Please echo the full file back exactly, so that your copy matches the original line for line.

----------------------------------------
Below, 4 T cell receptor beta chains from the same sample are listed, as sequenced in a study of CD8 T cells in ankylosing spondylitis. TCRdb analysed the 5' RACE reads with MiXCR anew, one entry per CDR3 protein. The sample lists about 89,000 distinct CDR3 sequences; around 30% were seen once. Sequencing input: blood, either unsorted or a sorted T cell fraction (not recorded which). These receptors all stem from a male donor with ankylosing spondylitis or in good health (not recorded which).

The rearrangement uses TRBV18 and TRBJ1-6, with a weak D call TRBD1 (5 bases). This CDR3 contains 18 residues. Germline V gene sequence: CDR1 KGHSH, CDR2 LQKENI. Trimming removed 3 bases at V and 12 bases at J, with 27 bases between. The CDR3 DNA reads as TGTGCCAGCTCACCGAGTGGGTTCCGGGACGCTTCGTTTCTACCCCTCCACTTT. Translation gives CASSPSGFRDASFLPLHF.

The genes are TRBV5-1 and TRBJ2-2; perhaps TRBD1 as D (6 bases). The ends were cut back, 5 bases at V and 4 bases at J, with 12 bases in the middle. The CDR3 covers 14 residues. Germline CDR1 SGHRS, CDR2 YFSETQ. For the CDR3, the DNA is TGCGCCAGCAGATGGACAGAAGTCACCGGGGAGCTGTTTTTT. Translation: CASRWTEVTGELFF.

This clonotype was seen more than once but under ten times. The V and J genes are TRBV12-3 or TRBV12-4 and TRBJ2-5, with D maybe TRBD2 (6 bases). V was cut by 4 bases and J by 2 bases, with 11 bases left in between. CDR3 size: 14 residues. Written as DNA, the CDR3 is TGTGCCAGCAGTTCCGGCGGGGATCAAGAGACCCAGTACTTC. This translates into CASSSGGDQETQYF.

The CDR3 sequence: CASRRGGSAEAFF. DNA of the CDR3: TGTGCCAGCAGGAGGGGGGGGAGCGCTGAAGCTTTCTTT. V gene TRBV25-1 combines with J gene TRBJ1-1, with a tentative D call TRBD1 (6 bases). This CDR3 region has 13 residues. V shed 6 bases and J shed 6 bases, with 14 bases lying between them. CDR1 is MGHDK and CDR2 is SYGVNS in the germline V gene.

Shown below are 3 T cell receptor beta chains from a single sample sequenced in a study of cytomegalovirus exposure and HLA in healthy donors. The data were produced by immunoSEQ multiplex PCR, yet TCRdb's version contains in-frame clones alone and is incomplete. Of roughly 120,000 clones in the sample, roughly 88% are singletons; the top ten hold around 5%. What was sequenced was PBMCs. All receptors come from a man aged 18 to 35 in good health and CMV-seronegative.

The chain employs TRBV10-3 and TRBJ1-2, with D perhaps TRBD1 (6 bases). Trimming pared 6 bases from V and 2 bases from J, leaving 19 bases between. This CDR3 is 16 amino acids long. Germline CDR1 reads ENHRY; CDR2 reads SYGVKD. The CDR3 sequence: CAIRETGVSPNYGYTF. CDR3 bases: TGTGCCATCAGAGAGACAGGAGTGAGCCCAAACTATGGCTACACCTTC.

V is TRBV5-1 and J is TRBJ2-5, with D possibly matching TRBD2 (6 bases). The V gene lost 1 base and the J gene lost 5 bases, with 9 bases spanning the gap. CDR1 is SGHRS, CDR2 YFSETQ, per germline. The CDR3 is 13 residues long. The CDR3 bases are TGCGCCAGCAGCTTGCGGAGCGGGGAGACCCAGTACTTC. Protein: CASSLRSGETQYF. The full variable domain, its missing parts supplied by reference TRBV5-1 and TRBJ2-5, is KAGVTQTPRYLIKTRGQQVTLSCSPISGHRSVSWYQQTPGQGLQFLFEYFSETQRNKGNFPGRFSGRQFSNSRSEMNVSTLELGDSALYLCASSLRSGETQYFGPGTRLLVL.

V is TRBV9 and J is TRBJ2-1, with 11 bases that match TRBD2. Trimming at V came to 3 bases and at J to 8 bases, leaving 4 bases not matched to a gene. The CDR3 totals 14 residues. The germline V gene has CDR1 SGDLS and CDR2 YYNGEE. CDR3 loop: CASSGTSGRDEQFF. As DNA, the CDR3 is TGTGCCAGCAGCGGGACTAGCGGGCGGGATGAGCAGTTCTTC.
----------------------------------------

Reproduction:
Below, 4 T cell receptor beta chains from the same sample are listed, as sequenced in a study of CD8 T cells in ankylosing spondylitis. TCRdb analysed the 5' RACE reads with MiXCR anew, one entry per CDR3 protein. The sample lists about 89,000 distinct CDR3 sequences; around 30% were seen once. Sequencing input: blood, either unsorted or a sorted T cell fraction (not recorded which). These receptors all stem from a male donor with ankylosing spondylitis or in good health (not recorded which).

The rearrangement uses TRBV18 and TRBJ1-6, with a weak D call TRBD1 (5 bases). This CDR3 contains 18 residues. Germline V gene sequence: CDR1 KGHSH, CDR2 LQKENI. Trimming removed 3 bases at V and 12 bases at J, with 27 bases between. The CDR3 DNA reads as TGTGCCAGCTCACCGAGTGGGTTCCGGGACGCTTCGTTTCTACCCCTCCACTTT. Translation gives CASSPSGFRDASFLPLHF.

The genes are TRBV5-1 and TRBJ2-2; perhaps TRBD1 as D (6 bases). The ends were cut back, 5 bases at V and 4 bases at J, with 12 bases in the middle. The CDR3 covers 14 residues. Germline CDR1 SGHRS, CDR2 YFSETQ. For the CDR3, the DNA is TGCGCCAGCAGATGGACAGAAGTCACCGGGGAGCTGTTTTTT. Translation: CASRWTEVTGELFF.

This clonotype was seen more than once but under ten times. The V and J genes are TRBV12-3 or TRBV12-4 and TRBJ2-5, with D maybe TRBD2 (6 bases). V was cut by 4 bases and J by 2 bases, with 11 bases left in between. CDR3 size: 14 residues. Written as DNA, the CDR3 is TGTGCCAGCAGTTCCGGCGGGGATCAAGAGACCCAGTACTTC. This translates into CASSSGGDQETQYF.

The CDR3 sequence: CASRRGGSAEAFF. DNA of the CDR3: TGTGCCAGCAGGAGGGGGGGGAGCGCTGAAGCTTTCTTT. V gene TRBV25-1 combines with J gene TRBJ1-1, with a tentative D call TRBD1 (6 bases). This CDR3 region has 13 residues. V shed 6 bases and J shed 6 bases, with 14 bases lying between them. CDR1 is MGHDK and CDR2 is SYGVNS in the germline V gene.

Shown below are 3 T cell receptor beta chains from a single sample sequenced in a study of cytomegalovirus exposure and HLA in healthy donors. The data were produced by immunoSEQ multiplex PCR, yet TCRdb's version contains in-frame clones alone and is incomplete. Of roughly 120,000 clones in the sample, roughly 88% are singletons; the top ten hold around 5%. What was sequenced was PBMCs. All receptors come from a man aged 18 to 35 in good health and CMV-seronegative.

The chain employs TRBV10-3 and TRBJ1-2, with D perhaps TRBD1 (6 bases). Trimming pared 6 bases from V and 2 bases from J, leaving 19 bases between. This CDR3 is 16 amino acids long. Germline CDR1 reads ENHRY; CDR2 reads SYGVKD. The CDR3 sequence: CAIRETGVSPNYGYTF. CDR3 bases: TGTGCCATCAGAGAGACAGGAGTGAGCCCAAACTATGGCTACACCTTC.

V is TRBV5-1 and J is TRBJ2-5, with D possibly matching TRBD2 (6 bases). The V gene lost 1 base and the J gene lost 5 bases, with 9 bases spanning the gap. CDR1 is SGHRS, CDR2 YFSETQ, per germline. The CDR3 is 13 residues long. The CDR3 bases are TGCGCCAGCAGCTTGCGGAGCGGGGAGACCCAGTACTTC. Protein: CASSLRSGETQYF. The full variable domain, its missing parts supplied by reference TRBV5-1 and TRBJ2-5, is KAGVTQTPRYLIKTRGQQVTLSCSPISGHRSVSWYQQTPGQGLQFLFEYFSETQRNKGNFPGRFSGRQFSNSRSEMNVSTLELGDSALYLCASSLRSGETQYFGPGTRLLVL.

V is TRBV9 and J is TRBJ2-1, with 11 bases that match TRBD2. Trimming at V came to 3 bases and at J to 8 bases, leaving 4 bases not matched to a gene. The CDR3 totals 14 residues. The germline V gene has CDR1 SGDLS and CDR2 YYNGEE. CDR3 loop: CASSGTSGRDEQFF. As DNA, the CDR3 is TGTGCCAGCAGCGGGACTAGCGGGCGGGATGAGCAGTTCTTC.